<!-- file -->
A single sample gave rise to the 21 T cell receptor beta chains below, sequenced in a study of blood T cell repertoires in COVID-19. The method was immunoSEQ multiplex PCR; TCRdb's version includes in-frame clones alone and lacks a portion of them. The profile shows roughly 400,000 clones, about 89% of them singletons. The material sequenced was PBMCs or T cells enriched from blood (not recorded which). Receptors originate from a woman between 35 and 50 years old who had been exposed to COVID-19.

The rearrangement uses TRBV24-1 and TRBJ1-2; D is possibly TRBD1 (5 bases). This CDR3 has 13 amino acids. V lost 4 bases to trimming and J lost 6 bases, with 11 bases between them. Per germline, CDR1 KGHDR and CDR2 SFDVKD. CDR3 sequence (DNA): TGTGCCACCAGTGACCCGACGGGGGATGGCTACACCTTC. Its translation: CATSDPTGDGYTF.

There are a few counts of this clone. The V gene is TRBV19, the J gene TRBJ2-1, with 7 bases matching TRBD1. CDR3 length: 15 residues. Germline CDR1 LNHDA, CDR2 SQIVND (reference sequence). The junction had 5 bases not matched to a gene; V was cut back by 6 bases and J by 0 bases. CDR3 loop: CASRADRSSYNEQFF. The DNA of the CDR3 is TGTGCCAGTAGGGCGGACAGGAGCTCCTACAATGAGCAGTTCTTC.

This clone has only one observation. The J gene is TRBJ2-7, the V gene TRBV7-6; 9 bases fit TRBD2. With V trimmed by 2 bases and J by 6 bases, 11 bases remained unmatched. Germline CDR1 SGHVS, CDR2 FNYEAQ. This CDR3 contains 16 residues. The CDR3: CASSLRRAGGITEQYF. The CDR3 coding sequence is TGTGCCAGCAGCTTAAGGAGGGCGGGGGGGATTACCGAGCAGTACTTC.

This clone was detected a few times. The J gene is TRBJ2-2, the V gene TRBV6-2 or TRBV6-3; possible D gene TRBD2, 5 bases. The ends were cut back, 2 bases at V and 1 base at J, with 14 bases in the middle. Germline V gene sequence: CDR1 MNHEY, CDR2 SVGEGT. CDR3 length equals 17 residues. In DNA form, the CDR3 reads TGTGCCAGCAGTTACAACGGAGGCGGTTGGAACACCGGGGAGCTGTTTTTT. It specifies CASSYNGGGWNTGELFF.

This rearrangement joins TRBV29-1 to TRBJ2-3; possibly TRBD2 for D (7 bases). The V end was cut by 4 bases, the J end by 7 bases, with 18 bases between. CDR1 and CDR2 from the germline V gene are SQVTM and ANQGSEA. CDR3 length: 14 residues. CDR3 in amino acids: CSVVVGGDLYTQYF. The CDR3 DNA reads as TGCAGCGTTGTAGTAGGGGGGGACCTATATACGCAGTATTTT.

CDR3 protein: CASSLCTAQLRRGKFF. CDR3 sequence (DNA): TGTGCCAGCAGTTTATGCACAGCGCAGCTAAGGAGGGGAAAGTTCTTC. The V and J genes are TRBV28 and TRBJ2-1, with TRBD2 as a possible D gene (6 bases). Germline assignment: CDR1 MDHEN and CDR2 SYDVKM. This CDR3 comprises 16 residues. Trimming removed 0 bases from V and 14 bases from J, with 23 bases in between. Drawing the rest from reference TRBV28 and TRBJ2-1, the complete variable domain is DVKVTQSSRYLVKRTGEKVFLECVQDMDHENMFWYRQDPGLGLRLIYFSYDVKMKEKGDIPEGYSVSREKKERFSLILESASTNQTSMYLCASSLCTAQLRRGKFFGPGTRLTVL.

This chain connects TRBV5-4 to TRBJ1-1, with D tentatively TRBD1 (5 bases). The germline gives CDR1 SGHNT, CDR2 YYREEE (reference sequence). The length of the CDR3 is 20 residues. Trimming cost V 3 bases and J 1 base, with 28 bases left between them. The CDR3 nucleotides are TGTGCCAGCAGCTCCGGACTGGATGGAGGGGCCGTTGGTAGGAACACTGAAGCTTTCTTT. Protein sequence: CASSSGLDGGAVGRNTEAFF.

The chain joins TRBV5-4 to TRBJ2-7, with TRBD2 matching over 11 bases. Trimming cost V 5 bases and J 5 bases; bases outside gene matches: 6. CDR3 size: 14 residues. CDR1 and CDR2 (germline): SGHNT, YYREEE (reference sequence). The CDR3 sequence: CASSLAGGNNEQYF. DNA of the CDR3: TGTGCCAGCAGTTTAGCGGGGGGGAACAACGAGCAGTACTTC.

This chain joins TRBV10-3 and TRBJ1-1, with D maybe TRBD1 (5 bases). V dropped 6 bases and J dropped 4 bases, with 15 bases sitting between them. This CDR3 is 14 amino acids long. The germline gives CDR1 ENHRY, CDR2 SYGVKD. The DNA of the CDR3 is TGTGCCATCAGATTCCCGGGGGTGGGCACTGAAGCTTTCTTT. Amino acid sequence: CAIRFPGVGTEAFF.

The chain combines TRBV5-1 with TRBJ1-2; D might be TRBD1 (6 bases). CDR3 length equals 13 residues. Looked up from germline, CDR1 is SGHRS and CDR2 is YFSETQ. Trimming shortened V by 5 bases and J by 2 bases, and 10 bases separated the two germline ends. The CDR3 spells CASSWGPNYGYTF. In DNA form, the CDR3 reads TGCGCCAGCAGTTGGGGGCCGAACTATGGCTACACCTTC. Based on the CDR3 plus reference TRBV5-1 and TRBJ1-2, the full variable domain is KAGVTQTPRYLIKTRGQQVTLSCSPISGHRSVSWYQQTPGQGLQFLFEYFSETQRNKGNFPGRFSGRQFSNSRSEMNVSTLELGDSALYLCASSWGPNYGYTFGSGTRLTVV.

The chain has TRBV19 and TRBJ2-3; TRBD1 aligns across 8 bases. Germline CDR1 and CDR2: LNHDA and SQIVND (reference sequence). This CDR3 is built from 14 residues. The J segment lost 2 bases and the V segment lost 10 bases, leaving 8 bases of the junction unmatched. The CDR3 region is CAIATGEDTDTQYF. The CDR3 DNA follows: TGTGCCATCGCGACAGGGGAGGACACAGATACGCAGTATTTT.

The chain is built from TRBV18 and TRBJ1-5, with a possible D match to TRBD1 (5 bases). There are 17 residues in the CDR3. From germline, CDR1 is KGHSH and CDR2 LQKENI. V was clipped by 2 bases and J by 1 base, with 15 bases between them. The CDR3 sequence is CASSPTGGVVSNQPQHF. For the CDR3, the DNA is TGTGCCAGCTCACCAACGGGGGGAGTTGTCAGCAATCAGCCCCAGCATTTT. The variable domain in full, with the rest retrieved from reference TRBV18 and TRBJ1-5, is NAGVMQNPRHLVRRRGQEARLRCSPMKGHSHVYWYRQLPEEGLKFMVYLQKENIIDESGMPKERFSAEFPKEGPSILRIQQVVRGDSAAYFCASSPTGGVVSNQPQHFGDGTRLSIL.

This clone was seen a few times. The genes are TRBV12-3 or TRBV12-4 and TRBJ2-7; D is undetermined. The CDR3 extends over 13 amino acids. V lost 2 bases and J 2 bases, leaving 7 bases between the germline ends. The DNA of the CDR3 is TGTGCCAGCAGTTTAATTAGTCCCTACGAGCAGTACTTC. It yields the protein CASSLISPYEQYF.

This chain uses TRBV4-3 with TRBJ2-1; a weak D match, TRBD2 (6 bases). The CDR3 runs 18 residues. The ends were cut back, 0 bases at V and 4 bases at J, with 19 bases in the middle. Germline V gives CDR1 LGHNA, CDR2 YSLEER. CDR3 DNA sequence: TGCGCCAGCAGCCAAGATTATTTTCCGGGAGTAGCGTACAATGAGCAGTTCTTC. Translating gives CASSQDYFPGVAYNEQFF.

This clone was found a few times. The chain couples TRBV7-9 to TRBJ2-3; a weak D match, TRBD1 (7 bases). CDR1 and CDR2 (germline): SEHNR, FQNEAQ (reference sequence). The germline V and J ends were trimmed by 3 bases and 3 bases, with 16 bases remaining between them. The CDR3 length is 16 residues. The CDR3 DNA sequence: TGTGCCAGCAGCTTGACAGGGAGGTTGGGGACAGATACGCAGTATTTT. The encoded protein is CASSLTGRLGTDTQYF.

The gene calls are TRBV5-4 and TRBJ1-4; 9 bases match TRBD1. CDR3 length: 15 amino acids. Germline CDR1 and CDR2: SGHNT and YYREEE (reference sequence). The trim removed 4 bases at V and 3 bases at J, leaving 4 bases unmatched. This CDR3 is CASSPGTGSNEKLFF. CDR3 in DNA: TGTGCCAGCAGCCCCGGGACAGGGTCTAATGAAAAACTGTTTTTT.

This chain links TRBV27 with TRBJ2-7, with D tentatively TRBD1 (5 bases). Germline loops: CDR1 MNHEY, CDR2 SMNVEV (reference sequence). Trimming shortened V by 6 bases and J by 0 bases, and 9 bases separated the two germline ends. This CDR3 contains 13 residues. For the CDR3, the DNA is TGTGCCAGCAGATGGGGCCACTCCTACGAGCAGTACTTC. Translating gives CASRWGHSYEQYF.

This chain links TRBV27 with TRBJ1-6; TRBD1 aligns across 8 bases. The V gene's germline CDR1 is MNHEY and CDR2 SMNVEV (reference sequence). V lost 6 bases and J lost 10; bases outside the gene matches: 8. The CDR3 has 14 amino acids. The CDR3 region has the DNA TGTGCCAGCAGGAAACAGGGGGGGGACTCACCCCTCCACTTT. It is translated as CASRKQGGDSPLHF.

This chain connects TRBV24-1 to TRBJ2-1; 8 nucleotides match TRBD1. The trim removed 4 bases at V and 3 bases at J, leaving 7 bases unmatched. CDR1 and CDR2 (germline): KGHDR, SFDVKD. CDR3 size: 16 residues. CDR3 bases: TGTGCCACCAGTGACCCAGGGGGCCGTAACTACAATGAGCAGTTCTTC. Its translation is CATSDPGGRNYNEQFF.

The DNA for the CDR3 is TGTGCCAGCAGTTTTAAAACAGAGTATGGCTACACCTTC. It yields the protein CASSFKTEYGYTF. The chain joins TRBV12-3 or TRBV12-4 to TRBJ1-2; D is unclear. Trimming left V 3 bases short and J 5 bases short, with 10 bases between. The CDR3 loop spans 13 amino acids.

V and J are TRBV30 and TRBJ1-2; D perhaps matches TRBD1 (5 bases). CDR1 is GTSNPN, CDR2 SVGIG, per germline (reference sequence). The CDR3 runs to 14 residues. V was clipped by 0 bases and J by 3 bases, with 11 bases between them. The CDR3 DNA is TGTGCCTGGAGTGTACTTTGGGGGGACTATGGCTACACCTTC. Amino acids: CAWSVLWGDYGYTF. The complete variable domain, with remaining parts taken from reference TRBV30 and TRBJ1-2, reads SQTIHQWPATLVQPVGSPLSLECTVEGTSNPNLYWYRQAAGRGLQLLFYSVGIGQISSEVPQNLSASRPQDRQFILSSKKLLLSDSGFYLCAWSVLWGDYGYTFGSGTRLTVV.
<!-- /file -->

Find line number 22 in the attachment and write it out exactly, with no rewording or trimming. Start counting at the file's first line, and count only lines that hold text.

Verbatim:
V and J are TRBV30 and TRBJ1-2; D perhaps matches TRBD1 (5 bases). CDR1 is GTSNPN, CDR2 SVGIG, per germline (reference sequence). The CDR3 runs to 14 residues. V was clipped by 0 bases and J by 3 bases, with 11 bases between them. The CDR3 DNA is TGTGCCTGGAGTGTACTTTGGGGGGACTATGGCTACACCTTC. Amino acids: CAWSVLWGDYGYTF. The complete variable domain, with remaining parts taken from reference TRBV30 and TRBJ1-2, reads SQTIHQWPATLVQPVGSPLSLECTVEGTSNPNLYWYRQAAGRGLQLLFYSVGIGQISSEVPQNLSASRPQDRQFILSSKKLLLSDSGFYLCAWSVLWGDYGYTFGSGTRLTVV.